APICe Products

APICe Products

Research activities in the APICe lab often result in products that can be shared and freely used, consisting mainly of software technologies — programming languages and frameworks, software infrastructures — but also including methodologies for the engineering of complex computational systems.

Below, the current list of products actively supported — mainly by the members of the aliCE research group — along with contact details and the corresponding web spaces — whenever available. The list is ordered alphabetically.


Alchemist is a simulation framework offering both high performance and flexibility. Alchemist tries to get the best from ABMs and stochastic simulators and build an hybrid.

Space: Alchemist Home
Contact: Danilo Pianini



ALOO is a general-purpose concurrent programming language based on objects and agents as first-class abstractions. It is a Concurrent OOP language where concurrency aspects (parallelisms, asynchronous programming, etc) are modeled in terms of agent-oriented abstractions. Or, it can be conceived as an Agent-Oriented Programming language not based on logic programming - like state-of-the-art AOP languages - but on OOP. The language comes with a platform (compiler, runtime) and an Eclipse-based IDE. ALOO is the most recent evolution of the simpAL project.

Space: ALOO Home
Contact: Alessandro Ricci


CArtAgO is an infrastructure for the development and execution of artifact-based computational environments for Multi-Agent Systems.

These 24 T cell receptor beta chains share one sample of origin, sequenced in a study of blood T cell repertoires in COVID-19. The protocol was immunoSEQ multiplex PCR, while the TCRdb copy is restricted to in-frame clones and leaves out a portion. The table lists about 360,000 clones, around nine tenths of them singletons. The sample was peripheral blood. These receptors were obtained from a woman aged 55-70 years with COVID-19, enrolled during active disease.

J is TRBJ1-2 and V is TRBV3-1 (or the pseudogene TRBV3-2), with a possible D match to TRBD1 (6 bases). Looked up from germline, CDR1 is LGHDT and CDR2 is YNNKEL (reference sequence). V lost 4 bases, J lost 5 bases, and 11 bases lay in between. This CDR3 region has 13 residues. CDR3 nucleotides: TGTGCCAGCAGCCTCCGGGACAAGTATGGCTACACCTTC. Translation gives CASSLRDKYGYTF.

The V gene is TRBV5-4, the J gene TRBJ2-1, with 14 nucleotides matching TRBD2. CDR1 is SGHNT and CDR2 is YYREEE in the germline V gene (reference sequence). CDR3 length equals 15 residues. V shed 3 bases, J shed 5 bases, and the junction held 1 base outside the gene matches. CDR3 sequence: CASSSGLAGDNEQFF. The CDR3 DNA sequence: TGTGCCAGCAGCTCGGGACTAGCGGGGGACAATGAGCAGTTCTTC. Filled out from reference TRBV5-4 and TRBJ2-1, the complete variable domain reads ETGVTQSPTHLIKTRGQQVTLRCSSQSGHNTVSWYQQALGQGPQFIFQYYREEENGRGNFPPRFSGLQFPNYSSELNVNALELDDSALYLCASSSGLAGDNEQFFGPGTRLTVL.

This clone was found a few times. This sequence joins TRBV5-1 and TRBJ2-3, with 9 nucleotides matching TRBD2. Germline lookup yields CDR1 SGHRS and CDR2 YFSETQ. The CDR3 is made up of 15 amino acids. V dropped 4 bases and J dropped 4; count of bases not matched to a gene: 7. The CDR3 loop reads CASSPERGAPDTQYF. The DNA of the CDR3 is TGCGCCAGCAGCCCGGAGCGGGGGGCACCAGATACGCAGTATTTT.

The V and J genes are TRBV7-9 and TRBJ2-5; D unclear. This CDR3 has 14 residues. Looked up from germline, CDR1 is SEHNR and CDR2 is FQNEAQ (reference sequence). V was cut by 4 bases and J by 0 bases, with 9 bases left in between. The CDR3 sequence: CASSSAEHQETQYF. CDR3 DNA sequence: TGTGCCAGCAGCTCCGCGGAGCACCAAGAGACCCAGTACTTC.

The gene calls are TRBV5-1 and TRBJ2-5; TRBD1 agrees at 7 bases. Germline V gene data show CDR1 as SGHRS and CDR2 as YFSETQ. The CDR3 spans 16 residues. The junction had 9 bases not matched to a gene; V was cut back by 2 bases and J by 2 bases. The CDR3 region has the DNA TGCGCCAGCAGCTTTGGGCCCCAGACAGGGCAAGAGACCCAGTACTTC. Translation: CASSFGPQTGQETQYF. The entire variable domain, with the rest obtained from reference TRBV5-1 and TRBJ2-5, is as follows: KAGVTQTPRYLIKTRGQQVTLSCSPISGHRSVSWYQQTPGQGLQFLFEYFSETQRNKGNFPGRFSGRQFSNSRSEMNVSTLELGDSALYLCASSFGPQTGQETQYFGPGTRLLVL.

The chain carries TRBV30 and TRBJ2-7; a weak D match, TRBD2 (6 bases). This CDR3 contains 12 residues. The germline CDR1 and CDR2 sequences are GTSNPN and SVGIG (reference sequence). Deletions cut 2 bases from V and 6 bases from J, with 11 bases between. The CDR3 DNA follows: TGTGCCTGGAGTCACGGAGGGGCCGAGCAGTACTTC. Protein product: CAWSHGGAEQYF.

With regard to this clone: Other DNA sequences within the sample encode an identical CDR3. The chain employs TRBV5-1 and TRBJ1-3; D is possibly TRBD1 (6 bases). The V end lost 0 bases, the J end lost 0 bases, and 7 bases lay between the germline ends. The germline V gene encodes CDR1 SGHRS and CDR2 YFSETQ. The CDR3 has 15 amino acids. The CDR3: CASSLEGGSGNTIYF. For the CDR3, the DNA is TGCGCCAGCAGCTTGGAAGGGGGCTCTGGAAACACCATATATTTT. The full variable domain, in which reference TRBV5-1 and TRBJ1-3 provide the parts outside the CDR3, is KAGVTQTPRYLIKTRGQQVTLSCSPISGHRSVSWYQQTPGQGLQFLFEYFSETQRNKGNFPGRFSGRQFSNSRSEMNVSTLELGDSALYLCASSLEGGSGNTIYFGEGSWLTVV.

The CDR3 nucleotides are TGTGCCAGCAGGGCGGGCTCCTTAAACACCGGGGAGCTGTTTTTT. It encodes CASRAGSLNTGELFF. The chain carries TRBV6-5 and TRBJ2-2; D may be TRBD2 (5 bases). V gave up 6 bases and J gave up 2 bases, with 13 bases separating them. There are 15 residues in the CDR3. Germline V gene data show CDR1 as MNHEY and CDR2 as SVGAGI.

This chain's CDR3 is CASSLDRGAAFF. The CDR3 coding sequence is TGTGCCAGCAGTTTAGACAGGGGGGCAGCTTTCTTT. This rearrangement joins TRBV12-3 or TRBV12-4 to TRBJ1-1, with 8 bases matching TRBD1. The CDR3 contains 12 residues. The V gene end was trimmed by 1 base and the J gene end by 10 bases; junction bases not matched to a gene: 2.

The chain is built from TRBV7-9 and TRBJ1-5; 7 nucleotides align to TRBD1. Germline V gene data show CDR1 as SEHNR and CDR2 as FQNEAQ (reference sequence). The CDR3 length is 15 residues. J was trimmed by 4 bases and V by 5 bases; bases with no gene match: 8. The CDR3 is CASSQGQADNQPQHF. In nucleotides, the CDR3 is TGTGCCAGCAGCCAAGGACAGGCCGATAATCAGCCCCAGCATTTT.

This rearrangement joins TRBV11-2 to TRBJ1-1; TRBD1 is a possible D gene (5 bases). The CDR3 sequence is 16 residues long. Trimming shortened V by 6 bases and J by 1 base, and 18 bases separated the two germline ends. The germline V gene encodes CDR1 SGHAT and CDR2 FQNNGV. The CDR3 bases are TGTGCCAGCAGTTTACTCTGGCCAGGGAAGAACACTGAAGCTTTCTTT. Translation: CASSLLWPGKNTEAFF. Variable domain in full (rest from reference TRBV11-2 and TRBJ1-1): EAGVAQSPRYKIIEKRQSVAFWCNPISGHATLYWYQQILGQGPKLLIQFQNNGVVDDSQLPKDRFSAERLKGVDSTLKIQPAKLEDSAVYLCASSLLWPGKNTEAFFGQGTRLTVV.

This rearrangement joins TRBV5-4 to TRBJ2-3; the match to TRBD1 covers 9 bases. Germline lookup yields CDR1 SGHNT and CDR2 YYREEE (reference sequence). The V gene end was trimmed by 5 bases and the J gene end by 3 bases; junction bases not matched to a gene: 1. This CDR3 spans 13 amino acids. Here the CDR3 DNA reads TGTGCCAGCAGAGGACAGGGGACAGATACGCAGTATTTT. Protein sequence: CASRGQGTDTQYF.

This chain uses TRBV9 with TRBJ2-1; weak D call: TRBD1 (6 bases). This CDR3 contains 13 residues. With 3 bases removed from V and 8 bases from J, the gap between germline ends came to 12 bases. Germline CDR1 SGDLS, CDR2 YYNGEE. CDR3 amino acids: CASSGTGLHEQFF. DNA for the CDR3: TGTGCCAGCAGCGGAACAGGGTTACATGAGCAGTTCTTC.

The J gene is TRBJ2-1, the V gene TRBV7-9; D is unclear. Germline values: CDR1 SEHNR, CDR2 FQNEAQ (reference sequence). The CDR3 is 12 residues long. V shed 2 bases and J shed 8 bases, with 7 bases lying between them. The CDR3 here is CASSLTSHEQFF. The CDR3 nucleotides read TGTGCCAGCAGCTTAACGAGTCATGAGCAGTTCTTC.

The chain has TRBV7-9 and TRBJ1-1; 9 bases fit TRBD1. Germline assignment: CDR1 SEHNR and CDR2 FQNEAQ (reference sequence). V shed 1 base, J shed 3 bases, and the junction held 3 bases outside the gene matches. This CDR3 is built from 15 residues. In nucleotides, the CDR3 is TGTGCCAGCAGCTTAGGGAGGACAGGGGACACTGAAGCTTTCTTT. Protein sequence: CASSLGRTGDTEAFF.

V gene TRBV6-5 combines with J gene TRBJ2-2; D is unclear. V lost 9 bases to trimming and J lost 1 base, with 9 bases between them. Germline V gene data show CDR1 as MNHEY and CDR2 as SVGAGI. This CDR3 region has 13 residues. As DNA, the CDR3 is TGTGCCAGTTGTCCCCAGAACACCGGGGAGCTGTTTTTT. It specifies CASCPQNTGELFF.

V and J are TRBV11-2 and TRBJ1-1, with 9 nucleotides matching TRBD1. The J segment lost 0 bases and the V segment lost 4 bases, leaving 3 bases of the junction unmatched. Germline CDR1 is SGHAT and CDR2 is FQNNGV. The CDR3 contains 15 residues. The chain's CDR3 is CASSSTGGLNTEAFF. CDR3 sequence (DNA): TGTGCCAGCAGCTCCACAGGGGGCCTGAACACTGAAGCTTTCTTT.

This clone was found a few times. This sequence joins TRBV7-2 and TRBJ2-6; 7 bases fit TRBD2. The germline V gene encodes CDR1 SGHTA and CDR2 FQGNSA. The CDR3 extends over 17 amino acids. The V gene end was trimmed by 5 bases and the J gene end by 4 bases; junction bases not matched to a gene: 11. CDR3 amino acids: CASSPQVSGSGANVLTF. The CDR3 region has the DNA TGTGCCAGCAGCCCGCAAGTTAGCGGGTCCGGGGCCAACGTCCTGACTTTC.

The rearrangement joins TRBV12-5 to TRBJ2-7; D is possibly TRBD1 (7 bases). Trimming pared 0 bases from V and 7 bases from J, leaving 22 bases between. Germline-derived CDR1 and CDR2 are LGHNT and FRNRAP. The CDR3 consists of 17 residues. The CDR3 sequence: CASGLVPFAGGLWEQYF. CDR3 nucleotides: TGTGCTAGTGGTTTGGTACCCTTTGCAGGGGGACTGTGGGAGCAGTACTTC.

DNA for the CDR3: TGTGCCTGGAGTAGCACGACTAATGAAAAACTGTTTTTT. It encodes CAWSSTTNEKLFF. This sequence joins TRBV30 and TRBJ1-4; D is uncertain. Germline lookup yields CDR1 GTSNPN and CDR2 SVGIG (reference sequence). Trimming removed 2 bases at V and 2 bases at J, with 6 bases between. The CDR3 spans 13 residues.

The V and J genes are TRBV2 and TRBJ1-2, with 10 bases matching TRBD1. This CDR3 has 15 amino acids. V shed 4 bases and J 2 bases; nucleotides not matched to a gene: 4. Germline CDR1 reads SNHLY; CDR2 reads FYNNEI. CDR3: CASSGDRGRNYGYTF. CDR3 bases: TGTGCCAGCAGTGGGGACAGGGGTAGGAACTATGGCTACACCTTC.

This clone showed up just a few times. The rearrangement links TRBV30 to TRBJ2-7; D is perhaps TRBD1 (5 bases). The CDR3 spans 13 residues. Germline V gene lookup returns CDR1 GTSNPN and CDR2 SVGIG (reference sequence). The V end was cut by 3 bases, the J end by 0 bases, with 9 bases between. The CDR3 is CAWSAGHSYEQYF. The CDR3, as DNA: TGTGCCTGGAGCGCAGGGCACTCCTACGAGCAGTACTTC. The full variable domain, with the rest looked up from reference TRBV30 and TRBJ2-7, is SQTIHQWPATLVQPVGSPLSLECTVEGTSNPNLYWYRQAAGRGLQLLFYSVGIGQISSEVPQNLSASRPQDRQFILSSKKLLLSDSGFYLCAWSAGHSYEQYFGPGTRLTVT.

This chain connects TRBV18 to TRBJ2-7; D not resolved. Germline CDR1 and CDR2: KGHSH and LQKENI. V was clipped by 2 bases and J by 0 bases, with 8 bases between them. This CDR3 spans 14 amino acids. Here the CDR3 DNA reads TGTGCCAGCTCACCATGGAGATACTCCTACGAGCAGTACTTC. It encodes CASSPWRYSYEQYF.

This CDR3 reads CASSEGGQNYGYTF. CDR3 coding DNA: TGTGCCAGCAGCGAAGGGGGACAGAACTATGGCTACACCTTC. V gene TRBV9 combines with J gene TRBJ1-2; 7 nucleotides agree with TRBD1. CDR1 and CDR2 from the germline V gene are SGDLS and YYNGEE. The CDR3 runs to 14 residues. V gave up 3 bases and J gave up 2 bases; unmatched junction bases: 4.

CArtAgO is based on the A&A (Agents and Artifacts) meta-model model, which introduces the artifact abstraction as a first-class building block to model and engineer those objects, resources, tools, that can be dynamically constructed, shared and co-used by agents to perform their activities, both individual and social.

Space: CArtAgO Home
Contact: Alessandro Ricci

Home Manager


Home Manager is an agent-based application for the control of an intelligent home, where the house is seen as an intelligent environment made of independent devices that participate to an agent society.

Space: Home Manager Home
Contact: Roberta Calegari

Molecules of Knowledge


Molecules of Knowledge (MoK for short) is a model for knowledge self-organisation, exploiting the biochemical metaphor for its basic abstractions, and biochemical coordination as its coordination model.

Space: MoK Home
Contact: Stefano Mariani


MS-BioNet (MultiScale-Biochemical NETwork) is a computational framework for modelling and simulating large networks of compartments hosting a chemical solution and communicating through an enhanced model of chemical reaction addressing molecule transfer.

Space: MS-BioNET Home
Contact: Sara Montagna